Born into the highest echelons of Italian society in 1934, Marina Cicogna went on to become the first major female film producer, “not only in Italy, but anywhere,” as she notes with quiet pride today, at age 87 and still going strong. A career was not something young contesse pursued in those days, and she did it without forsaking the impeccable manners, natural style, and cool dignity of her aristocratic roots.
“Marina was always different,” says Reinaldo Herrera, a close friend since they were teenagers. “Highly intelligent, and drawn to creative people.”
Of course, she had a head start. Her maternal grandfather, Count Giuseppe Volpi, one of Italy’s richest industrialists, co-founded the Venice Film Festival in 1932. Her father, a Milanese banker, was descended from a doge, as the rulers of the Venetian Republic were called, who helped build the Rialto Bridge in the late 16th century.
Marina grew up in Volpi palazzi in Rome and Venice, and spent winter holidays in the fashionable Italian ski resort of Cortina d’Ampezzo. One year into Sarah Lawrence College, she ran off to Los Angeles with her roommate, Barbara Warner, the daughter of Warner Bros. boss Jack Warner, and moved into the Warners’ nine-acre Beverly Hills estate (later owned by David Geffen, who sold it to Jeff Bezos for $165 million last year). Greta Garbo and Rock Hudson were among Marina’s new best friends.
Back in Rome in the early 1950s, la dolce vita was just gearing up, as was the jet set, and life became one long party, which Marina recorded in candid yet elegant black-and-white photographs—of international style icons Babe Paley and Gloria Guinness on a yacht, and filmmakers Pier Paolo Pasolini and Bernardo Bertolucci on a dusty Roman road—eventually published in a 2010 book, Scritti e Scatti.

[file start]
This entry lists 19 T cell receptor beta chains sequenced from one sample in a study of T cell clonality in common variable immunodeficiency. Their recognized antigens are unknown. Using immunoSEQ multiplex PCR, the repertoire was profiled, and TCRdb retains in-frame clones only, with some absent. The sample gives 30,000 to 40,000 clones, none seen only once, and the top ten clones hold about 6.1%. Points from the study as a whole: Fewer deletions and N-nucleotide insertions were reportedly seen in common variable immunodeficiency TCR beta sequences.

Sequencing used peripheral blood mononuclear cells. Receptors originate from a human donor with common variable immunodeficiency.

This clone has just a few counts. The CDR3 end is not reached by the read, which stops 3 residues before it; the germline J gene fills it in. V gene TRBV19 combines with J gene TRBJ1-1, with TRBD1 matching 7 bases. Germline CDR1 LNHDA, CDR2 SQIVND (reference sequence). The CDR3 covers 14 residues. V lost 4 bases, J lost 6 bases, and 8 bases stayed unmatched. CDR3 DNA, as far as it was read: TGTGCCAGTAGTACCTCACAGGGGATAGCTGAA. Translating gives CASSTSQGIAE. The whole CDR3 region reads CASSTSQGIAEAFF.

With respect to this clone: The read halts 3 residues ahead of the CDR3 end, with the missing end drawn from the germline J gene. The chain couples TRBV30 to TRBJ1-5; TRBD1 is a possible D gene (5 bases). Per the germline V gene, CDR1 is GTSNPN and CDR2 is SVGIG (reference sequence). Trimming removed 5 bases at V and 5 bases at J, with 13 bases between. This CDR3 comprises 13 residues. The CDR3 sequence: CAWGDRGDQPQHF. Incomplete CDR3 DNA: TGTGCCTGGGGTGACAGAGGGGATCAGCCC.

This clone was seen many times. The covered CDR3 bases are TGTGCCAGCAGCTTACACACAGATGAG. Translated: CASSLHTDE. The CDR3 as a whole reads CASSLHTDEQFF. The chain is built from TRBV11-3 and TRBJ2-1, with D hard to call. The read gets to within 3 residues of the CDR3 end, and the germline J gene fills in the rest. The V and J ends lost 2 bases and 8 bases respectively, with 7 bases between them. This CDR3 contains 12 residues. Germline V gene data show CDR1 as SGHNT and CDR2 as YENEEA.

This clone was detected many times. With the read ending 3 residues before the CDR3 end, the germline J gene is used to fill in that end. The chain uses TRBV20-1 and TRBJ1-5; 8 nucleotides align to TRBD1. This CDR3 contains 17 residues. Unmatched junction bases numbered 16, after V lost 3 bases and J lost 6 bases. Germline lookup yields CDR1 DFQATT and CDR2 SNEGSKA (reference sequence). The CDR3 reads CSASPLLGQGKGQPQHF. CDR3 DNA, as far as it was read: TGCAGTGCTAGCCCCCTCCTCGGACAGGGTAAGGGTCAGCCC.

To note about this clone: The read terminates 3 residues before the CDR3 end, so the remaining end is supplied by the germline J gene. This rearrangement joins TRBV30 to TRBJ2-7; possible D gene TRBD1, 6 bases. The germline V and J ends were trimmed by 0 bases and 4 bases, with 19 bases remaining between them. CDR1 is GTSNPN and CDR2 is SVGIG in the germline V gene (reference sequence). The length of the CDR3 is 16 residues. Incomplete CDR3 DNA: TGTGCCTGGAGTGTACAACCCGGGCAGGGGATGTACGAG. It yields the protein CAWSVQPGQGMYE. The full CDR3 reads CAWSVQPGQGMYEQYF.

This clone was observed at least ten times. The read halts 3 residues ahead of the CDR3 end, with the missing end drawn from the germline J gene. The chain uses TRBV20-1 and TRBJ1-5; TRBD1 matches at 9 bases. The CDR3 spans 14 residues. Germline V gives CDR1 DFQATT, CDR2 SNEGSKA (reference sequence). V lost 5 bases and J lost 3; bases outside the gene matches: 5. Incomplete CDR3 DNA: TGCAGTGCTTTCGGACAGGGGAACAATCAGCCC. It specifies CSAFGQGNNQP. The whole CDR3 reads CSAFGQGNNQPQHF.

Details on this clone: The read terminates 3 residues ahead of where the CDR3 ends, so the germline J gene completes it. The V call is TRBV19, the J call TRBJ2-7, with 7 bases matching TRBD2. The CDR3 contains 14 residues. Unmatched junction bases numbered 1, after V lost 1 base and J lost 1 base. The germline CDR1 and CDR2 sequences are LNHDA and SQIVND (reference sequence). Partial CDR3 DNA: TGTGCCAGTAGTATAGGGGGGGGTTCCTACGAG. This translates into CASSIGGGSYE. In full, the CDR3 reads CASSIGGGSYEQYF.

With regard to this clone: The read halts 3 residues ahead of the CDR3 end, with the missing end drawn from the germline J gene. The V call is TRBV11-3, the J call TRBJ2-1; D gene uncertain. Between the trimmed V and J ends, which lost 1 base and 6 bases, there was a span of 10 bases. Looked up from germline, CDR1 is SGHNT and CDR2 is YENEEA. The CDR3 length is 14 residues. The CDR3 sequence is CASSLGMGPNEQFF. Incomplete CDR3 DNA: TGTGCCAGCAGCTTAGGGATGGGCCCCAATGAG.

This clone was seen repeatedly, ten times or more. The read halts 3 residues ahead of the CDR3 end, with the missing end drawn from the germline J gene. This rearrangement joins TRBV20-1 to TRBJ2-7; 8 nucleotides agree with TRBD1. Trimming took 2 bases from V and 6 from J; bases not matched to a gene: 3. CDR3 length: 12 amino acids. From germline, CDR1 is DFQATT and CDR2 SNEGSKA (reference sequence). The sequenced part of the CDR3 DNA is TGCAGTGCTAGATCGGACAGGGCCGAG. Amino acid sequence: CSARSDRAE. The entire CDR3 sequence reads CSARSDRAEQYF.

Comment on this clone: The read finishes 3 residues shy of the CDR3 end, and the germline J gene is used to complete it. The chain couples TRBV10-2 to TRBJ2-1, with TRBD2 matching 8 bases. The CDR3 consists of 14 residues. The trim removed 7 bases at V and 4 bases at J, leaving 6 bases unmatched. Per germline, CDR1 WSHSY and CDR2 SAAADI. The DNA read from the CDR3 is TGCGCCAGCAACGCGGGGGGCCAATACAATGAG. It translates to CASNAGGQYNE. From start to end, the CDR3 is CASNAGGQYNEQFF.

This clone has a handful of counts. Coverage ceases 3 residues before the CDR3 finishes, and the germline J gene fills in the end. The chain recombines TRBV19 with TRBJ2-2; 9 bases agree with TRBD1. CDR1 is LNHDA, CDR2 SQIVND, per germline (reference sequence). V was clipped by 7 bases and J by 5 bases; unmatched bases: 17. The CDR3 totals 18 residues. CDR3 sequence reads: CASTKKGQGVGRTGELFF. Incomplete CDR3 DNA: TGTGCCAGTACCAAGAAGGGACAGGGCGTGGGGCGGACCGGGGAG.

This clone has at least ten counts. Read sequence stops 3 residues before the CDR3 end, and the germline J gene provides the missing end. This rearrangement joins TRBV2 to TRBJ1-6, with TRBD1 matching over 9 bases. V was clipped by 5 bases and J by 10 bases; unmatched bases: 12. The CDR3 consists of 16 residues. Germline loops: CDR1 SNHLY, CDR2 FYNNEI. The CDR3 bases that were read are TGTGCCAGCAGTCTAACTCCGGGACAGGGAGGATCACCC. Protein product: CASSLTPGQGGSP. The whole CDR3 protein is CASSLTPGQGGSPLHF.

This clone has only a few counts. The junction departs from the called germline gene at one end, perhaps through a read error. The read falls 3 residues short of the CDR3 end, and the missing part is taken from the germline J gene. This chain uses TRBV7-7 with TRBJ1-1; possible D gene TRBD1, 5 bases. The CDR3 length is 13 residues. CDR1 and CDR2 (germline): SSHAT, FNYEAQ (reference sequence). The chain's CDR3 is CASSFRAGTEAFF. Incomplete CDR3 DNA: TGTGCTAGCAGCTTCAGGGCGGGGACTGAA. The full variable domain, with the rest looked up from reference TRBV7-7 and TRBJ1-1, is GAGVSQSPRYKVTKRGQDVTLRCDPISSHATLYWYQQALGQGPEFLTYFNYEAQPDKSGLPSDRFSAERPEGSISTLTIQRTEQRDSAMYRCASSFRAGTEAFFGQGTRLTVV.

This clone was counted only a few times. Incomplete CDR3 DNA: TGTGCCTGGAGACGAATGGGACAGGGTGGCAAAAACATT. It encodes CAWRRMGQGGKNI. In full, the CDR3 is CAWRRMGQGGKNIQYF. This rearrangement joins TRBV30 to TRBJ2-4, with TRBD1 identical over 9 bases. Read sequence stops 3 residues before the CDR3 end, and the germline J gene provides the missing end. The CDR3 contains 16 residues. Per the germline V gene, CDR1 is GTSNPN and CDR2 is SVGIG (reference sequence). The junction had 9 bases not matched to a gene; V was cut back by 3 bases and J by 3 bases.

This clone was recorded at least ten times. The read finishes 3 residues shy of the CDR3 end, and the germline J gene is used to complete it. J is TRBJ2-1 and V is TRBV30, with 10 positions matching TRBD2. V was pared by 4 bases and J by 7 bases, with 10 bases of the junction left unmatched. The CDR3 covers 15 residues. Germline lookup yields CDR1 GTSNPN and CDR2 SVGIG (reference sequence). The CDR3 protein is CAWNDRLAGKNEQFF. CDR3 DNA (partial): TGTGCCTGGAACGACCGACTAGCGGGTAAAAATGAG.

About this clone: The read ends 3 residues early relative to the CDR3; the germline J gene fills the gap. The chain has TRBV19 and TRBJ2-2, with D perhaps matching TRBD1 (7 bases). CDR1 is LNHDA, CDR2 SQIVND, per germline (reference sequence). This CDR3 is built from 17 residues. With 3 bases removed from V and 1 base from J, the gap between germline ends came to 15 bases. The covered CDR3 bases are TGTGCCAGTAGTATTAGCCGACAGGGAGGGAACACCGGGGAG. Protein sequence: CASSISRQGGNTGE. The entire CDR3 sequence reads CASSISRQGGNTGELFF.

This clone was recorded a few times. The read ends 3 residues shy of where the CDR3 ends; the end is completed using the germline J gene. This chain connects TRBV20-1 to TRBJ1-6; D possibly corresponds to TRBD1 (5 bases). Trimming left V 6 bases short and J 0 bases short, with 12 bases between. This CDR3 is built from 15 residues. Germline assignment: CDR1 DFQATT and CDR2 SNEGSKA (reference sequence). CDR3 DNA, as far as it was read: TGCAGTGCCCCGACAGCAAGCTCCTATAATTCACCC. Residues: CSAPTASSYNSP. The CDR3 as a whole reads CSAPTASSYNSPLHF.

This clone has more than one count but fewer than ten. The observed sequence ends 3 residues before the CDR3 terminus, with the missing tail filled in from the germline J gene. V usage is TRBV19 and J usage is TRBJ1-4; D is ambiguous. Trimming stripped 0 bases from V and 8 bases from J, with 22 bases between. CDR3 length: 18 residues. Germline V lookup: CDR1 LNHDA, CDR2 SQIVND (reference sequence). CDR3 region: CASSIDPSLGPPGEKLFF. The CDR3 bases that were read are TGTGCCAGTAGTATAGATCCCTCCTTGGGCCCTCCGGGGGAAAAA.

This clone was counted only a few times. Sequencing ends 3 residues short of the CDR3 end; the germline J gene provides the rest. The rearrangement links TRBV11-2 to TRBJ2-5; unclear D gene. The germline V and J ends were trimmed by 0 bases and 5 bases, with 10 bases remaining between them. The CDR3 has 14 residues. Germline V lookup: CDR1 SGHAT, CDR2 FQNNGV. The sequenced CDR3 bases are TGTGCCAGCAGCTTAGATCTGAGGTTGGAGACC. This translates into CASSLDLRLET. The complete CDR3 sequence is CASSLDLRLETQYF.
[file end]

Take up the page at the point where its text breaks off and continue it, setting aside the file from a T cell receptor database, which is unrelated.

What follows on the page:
A second book, My Libya, is a nostalgic look back at the carefree house parties Marina hosted in the 1950s and 60s, at the luxurious seaside compound originally built by her grandfather when he was governor of the then Italian colony in the 1920s. Libya, under the independent monarchy established after the war, Marina recalls, “was the most beautiful, peaceful country in the world—before all the drama started” with Muammar Gaddafi’s 1969 coup.
In 1967, Marina’s film company’s first offering, Luis Buñuel’s Belle de Jour, starring Catherine Deneuve, was awarded the Golden Lion, the Venice Film Festival’s top honor. A year later, Cicogna produced Pasolini’s highly acclaimed Teorema, starring Terence Stamp and the ethereal Silvana Mangano.
Marina’s 1969 film One Night at Dinner launched the career of sultry Brazilian actress Florinda Bolkan, with whom Marina lived for 20 years in Rome, Rio, New York, and Los Angeles, creating a glamorous stir wherever they went, from Studio 54 to Swifty Lazar’s fabled Oscar bashes.
Then came her 1970 film Investigation of a Citizen Above Suspicion, which won the Oscar for best foreign-language film.
Along the way Marina was involved in one capacity or another with a dazzling array of great Italian directors and films, from Sergio Leone’s Once Upon a Time in the West (1968, one of the first Spaghetti Westerns) to Franco Zeffirelli’s Brother Sun, Sister Moon (1972), to Lina Wertmuller’s Swept Away (1974). According to The New York Times, she was “the most powerful woman in European cinema.”
In her later years, Marina has served as president of the Italian Film Institute, helped start the Ischia Film Festival, and published a third book of her photographs, Imitatio Vitae. Lavishly co-produced by Gucci, it documents the recently discovered 14th-century Gothic capitals of the Doge’s Palace in Venice that had been removed and secretly hidden in the 19th century.
Now this life at once illustrious and frivolous—the best kind—has been made into a documentary, Marina Cicogna: The Producer, premiering Friday at Rome Film Fest. It includes historical footage of events such as her parents’ 1932 wedding in Venice, as well as testaments to Marina’s extraordinary achievements from a cast of friends that extends from Valentino to the Agnelli heirs John and Ginevra Elkann, from the Italian film director Liliana Cavani to the former French minister of culture Frédéric Mitterrand, from Diane von Furstenberg to Jeremy Irons.
“It’s a mix of so many things,” Marina tells me. “Of a world that doesn’t exist anymore.”
Except it does—in Countess Cicogna.
Marina Cicogna: The Producer will premiere at the Rome Film Fest on October 15